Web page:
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IRS Hears Opposition To Reporting Rule

May 2011 - Tax & Private Client. Legal Developments by Hassans.

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The United States Internal Revenue Service (IRS) has held a hearing at which it heard testimony urging immediate withdrawal of a proposed rule on the reporting of interest paid to non-residents by US banks.

A notice on the proposed rule was published in January this year. Currently, under regulations established in 2002, banks and other financial institutions are required to report the interest paid on deposits maintained by their US offices with respect to Canadian account holders. The proposed rule would extend the reporting requirement to all non-resident aliens.

Members of the Coalition for Tax Competition (CTC), which is constituted by fifteen free market and taxpayer advocacy organizations, including the Center for Freedom and Prosperity (CF&P), testified against the proposed rule. At the hearing, opponents greatly outnumbered supporters of the reporting requirement.

Andrew Quinlan, CF&P?s President, testified that, ?on several occasions, the US Congress has examined the tax treatment of indirect foreign investment in the American economy. In every instance, the desire to attract capital has led lawmakers to decide not to tax bank deposit interest paid to non-resident aliens. Congress also has repeatedly decided not to require the reporting of this income.?

?The proposed IRS regulation, however, seeks to overturn the outcome of this democratic process," he continued. ?This undermines the rule-of-law and makes a mockery of the President?s effort to rein in regulatory abuses.?

The CF&P has previously pointed out that the IRS has admitted in the past that it wants to collect this data in order to provide the information to nations that have signed tax information exchange agreements with the US. It said, however, that tax treaties only require the exchanging of information that is collected for purposes of domestic law enforcement. There is no obligation to impose additional regulatory burdens solely for the purpose of enforcing other nation's laws.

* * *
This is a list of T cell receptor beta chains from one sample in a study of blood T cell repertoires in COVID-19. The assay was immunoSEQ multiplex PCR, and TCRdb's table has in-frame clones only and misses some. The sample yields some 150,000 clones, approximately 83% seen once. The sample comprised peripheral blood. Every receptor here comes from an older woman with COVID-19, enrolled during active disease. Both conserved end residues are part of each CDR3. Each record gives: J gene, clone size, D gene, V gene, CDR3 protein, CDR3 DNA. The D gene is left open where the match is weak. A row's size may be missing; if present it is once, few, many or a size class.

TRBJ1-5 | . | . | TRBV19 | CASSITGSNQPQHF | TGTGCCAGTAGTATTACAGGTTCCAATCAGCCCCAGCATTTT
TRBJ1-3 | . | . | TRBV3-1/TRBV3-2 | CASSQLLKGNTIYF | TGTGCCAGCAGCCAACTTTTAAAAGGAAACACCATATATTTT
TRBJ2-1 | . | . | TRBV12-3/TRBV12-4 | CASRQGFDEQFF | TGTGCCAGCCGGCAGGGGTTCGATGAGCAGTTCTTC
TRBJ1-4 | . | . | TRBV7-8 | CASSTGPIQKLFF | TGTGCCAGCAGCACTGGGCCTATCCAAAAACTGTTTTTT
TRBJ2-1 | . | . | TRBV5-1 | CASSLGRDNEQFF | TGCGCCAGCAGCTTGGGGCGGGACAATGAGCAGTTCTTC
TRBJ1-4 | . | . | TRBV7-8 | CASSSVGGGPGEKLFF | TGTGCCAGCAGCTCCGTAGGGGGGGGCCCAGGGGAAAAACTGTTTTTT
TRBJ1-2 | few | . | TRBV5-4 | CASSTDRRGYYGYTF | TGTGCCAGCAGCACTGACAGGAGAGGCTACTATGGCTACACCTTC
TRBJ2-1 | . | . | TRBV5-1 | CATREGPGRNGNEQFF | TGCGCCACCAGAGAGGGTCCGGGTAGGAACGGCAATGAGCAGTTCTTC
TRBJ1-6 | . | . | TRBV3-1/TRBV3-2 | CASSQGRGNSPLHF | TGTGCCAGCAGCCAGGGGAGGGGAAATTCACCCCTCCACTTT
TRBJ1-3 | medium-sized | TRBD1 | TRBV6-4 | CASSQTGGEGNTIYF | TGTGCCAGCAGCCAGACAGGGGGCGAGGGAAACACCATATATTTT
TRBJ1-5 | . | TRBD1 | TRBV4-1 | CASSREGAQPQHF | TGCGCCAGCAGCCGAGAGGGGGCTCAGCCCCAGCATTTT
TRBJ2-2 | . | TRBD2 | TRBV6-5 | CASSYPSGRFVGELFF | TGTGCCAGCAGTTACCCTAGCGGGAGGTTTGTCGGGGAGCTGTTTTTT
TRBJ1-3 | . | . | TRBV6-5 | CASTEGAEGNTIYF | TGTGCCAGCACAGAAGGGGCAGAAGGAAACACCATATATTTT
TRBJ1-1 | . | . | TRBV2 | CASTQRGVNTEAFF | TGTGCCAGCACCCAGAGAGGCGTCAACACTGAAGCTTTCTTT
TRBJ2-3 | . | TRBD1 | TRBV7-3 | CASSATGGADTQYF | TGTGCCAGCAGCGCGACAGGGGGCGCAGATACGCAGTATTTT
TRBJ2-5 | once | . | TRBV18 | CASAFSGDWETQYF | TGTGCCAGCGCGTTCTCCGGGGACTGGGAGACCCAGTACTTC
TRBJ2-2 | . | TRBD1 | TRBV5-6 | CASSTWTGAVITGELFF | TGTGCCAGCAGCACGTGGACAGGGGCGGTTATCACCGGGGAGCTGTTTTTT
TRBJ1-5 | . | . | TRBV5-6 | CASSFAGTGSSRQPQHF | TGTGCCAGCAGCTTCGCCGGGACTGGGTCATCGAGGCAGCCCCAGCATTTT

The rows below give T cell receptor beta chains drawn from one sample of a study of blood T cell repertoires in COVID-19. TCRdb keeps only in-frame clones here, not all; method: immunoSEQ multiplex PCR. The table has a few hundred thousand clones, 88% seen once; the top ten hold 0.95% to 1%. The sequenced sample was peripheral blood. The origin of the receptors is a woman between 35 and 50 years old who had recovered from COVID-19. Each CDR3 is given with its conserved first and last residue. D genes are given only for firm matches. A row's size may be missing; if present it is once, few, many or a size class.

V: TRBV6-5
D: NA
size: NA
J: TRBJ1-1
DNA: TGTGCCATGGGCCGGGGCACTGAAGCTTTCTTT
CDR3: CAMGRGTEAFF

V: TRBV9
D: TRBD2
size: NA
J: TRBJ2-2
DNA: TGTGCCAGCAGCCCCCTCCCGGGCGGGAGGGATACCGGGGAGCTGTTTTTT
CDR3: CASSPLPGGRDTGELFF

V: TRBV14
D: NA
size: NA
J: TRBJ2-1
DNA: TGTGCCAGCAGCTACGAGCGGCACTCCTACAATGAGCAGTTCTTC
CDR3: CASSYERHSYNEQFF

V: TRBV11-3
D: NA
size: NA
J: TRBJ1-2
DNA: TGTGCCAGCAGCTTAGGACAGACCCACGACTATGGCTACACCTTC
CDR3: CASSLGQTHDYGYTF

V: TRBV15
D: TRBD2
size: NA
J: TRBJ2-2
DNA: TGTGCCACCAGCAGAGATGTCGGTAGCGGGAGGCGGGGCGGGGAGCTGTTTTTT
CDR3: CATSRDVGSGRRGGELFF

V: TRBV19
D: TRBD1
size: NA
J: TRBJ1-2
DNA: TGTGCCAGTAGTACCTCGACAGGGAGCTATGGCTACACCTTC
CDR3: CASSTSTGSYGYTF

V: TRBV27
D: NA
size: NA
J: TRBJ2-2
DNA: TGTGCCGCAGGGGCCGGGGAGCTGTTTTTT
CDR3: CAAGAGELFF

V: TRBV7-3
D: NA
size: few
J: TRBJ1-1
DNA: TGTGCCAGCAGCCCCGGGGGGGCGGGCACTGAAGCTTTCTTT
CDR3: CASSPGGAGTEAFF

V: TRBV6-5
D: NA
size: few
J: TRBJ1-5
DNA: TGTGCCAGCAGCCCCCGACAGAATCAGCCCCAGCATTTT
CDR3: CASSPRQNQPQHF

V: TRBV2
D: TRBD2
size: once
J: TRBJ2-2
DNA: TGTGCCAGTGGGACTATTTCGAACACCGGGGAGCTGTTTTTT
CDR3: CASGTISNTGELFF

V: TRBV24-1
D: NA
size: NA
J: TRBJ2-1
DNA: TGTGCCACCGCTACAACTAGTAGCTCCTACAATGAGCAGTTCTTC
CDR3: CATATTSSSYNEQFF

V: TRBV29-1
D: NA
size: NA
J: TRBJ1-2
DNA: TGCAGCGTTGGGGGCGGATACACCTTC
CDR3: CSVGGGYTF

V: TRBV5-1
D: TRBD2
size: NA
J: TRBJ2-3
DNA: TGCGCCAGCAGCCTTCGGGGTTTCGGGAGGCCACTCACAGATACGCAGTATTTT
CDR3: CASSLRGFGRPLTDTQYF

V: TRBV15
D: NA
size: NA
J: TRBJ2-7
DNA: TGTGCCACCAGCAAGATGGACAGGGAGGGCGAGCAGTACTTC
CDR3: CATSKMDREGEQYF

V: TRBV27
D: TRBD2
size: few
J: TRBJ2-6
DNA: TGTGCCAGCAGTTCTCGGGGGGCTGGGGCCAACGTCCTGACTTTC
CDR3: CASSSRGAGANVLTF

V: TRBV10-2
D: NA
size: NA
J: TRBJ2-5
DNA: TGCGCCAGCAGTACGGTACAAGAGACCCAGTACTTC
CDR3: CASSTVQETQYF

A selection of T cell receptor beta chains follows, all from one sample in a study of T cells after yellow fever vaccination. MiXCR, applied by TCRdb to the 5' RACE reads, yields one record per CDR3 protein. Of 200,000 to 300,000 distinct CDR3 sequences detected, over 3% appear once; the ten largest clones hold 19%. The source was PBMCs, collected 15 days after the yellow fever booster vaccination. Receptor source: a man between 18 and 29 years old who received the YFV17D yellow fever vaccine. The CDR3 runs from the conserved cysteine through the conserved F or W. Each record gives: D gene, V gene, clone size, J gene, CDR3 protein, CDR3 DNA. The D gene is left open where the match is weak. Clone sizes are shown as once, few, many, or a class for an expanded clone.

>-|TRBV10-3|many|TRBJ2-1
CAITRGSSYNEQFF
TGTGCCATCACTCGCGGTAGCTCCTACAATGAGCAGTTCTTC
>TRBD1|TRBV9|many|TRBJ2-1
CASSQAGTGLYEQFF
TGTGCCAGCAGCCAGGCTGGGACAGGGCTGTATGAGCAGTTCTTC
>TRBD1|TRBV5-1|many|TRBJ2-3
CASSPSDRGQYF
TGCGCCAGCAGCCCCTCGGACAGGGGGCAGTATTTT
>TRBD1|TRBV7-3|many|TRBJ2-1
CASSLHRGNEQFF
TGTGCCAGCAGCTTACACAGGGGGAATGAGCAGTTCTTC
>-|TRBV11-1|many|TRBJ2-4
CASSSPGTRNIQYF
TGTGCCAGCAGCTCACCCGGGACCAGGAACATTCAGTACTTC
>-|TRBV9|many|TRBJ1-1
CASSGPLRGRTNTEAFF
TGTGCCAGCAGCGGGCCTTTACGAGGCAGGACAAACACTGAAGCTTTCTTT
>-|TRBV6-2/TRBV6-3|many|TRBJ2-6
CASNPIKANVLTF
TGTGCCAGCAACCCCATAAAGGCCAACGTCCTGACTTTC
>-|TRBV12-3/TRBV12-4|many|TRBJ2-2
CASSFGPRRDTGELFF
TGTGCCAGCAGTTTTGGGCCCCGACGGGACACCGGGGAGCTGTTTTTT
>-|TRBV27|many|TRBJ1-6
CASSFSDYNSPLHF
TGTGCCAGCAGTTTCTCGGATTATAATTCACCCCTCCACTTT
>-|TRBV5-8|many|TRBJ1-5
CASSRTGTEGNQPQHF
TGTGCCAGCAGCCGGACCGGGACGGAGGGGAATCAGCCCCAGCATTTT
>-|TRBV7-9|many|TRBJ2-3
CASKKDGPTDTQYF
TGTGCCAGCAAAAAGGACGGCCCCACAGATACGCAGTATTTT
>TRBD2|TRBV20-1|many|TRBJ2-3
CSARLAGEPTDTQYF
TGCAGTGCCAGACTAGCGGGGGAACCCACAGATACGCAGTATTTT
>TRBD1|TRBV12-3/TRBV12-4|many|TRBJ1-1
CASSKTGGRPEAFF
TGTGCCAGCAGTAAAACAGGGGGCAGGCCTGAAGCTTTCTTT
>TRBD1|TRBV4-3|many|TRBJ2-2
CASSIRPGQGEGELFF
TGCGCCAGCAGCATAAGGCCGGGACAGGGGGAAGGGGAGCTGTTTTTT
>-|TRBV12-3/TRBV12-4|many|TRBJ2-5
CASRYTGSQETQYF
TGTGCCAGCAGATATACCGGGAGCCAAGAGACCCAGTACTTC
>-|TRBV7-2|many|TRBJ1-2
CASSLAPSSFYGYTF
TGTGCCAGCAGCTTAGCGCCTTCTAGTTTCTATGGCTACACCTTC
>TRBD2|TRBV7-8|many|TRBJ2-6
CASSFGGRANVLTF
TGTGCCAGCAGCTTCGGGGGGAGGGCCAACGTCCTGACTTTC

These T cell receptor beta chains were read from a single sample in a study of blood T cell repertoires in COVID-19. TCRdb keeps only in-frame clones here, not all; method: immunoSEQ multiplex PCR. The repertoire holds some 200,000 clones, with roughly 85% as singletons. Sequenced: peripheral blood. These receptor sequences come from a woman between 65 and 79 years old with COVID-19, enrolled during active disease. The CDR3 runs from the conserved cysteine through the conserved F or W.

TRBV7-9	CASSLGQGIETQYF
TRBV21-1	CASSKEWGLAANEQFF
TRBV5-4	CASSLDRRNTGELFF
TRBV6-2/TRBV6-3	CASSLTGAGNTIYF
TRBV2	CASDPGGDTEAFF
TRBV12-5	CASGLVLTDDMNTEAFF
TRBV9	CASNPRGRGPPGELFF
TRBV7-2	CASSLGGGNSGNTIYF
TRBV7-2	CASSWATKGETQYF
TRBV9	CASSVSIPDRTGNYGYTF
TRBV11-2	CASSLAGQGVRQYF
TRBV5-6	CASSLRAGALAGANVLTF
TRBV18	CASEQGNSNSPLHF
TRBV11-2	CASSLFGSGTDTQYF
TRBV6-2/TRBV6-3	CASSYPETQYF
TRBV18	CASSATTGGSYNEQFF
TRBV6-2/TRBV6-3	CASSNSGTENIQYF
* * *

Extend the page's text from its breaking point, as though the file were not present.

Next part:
It has now repeated that: ?Now, as part of a global effort to undermine tax competition, the IRS is unilaterally asserting the right to demand information that it does not need, solely for the purpose of sharing it with other governments. For the many foreign depositors who rely on American financial privacy to protect them from being targeted... this regulation poses a direct threat to their safety and human rights. Should it pass, they will take their capital elsewhere.?

John Berlau, from the Competitive Enterprise Institute, said: "These deposits enable banks and credit unions to make more loans to consumers, homeowners, and small businesses ? generating economic activity that produces billions in state and federal tax revenues. But this rule threatens to bring much of this economic activity to a screeching halt, and may even take some financial institutions ? particularly smaller ones ? under?.

In his testimony, Stephen Entin, from the Institution for Research on the Economics of Taxation, added that: ?The proposed regulation may be good for foreign governments, but would not be good for the US economy. There would be no gain for US tax enforcement.?

?Weaker investment in the US would reduce US jobs and tax revenue beyond any possible reduction of tax evasion affecting money owed to the US. My conclusion is that the proposed regulation... would provide no benefit to the US Treasury, either in terms of administrative advantages or additional revenue. As such, it should not be adopted.?

In addition, while it has been claimed that the proposed rule would reduce the likelihood of US citizens and/or resident aliens falsely claiming non-resident alien status to benefit from the preferential tax status, other regulations exist to counter such claims.

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